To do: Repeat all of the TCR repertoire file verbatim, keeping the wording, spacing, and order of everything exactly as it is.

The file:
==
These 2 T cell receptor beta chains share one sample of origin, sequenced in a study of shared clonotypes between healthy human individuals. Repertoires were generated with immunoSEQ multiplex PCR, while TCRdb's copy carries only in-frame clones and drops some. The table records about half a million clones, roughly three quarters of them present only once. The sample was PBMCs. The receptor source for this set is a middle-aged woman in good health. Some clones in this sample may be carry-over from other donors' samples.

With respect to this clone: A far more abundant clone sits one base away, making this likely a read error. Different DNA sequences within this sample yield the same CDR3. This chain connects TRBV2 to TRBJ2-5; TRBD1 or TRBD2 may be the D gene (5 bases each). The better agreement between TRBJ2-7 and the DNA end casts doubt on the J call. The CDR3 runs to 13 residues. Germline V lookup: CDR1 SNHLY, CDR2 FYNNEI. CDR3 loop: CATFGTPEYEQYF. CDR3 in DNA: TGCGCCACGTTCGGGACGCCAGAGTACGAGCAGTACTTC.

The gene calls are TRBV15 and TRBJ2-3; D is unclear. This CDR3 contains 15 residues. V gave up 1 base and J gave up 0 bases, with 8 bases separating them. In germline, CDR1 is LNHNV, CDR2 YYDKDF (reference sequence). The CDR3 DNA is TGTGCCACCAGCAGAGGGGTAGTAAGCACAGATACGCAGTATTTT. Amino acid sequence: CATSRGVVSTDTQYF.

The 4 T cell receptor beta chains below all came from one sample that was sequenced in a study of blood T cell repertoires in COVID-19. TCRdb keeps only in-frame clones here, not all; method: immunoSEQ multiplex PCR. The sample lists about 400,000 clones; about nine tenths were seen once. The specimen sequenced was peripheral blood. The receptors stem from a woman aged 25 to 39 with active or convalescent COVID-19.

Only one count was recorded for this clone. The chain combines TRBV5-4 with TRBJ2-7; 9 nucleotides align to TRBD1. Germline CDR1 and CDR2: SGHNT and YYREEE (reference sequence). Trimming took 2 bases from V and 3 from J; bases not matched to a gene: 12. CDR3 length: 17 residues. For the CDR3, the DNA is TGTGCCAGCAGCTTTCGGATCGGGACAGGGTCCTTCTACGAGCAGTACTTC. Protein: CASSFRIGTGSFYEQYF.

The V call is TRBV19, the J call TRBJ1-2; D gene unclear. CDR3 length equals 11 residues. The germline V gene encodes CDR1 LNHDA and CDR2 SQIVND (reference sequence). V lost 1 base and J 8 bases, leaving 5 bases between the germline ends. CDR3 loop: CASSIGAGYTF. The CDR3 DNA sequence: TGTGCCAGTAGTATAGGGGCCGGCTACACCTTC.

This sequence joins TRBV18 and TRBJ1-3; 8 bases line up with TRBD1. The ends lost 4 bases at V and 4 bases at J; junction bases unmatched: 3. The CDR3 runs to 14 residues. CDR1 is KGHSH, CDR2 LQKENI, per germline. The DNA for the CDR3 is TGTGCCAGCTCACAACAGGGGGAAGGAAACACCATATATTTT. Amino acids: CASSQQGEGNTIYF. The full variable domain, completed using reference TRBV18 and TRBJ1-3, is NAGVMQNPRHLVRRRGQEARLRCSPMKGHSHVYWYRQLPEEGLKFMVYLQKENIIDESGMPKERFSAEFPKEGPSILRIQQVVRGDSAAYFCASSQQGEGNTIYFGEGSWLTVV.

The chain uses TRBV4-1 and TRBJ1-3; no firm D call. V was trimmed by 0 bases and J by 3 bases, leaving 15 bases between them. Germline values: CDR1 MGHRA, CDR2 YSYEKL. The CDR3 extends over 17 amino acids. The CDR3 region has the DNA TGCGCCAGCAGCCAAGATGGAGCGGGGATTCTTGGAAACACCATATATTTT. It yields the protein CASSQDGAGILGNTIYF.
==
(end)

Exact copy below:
These 2 T cell receptor beta chains share one sample of origin, sequenced in a study of shared clonotypes between healthy human individuals. Repertoires were generated with immunoSEQ multiplex PCR, while TCRdb's copy carries only in-frame clones and drops some. The table records about half a million clones, roughly three quarters of them present only once. The sample was PBMCs. The receptor source for this set is a middle-aged woman in good health. Some clones in this sample may be carry-over from other donors' samples.

With respect to this clone: A far more abundant clone sits one base away, making this likely a read error. Different DNA sequences within this sample yield the same CDR3. This chain connects TRBV2 to TRBJ2-5; TRBD1 or TRBD2 may be the D gene (5 bases each). The better agreement between TRBJ2-7 and the DNA end casts doubt on the J call. The CDR3 runs to 13 residues. Germline V lookup: CDR1 SNHLY, CDR2 FYNNEI. CDR3 loop: CATFGTPEYEQYF. CDR3 in DNA: TGCGCCACGTTCGGGACGCCAGAGTACGAGCAGTACTTC.

The gene calls are TRBV15 and TRBJ2-3; D is unclear. This CDR3 contains 15 residues. V gave up 1 base and J gave up 0 bases, with 8 bases separating them. In germline, CDR1 is LNHNV, CDR2 YYDKDF (reference sequence). The CDR3 DNA is TGTGCCACCAGCAGAGGGGTAGTAAGCACAGATACGCAGTATTTT. Amino acid sequence: CATSRGVVSTDTQYF.

The 4 T cell receptor beta chains below all came from one sample that was sequenced in a study of blood T cell repertoires in COVID-19. TCRdb keeps only in-frame clones here, not all; method: immunoSEQ multiplex PCR. The sample lists about 400,000 clones; about nine tenths were seen once. The specimen sequenced was peripheral blood. The receptors stem from a woman aged 25 to 39 with active or convalescent COVID-19.

Only one count was recorded for this clone. The chain combines TRBV5-4 with TRBJ2-7; 9 nucleotides align to TRBD1. Germline CDR1 and CDR2: SGHNT and YYREEE (reference sequence). Trimming took 2 bases from V and 3 from J; bases not matched to a gene: 12. CDR3 length: 17 residues. For the CDR3, the DNA is TGTGCCAGCAGCTTTCGGATCGGGACAGGGTCCTTCTACGAGCAGTACTTC. Protein: CASSFRIGTGSFYEQYF.

The V call is TRBV19, the J call TRBJ1-2; D gene unclear. CDR3 length equals 11 residues. The germline V gene encodes CDR1 LNHDA and CDR2 SQIVND (reference sequence). V lost 1 base and J 8 bases, leaving 5 bases between the germline ends. CDR3 loop: CASSIGAGYTF. The CDR3 DNA sequence: TGTGCCAGTAGTATAGGGGCCGGCTACACCTTC.

This sequence joins TRBV18 and TRBJ1-3; 8 bases line up with TRBD1. The ends lost 4 bases at V and 4 bases at J; junction bases unmatched: 3. The CDR3 runs to 14 residues. CDR1 is KGHSH, CDR2 LQKENI, per germline. The DNA for the CDR3 is TGTGCCAGCTCACAACAGGGGGAAGGAAACACCATATATTTT. Amino acids: CASSQQGEGNTIYF. The full variable domain, completed using reference TRBV18 and TRBJ1-3, is NAGVMQNPRHLVRRRGQEARLRCSPMKGHSHVYWYRQLPEEGLKFMVYLQKENIIDESGMPKERFSAEFPKEGPSILRIQQVVRGDSAAYFCASSQQGEGNTIYFGEGSWLTVV.

The chain uses TRBV4-1 and TRBJ1-3; no firm D call. V was trimmed by 0 bases and J by 3 bases, leaving 15 bases between them. Germline values: CDR1 MGHRA, CDR2 YSYEKL. The CDR3 extends over 17 amino acids. The CDR3 region has the DNA TGCGCCAGCAGCCAAGATGGAGCGGGGATTCTTGGAAACACCATATATTTT. It yields the protein CASSQDGAGILGNTIYF.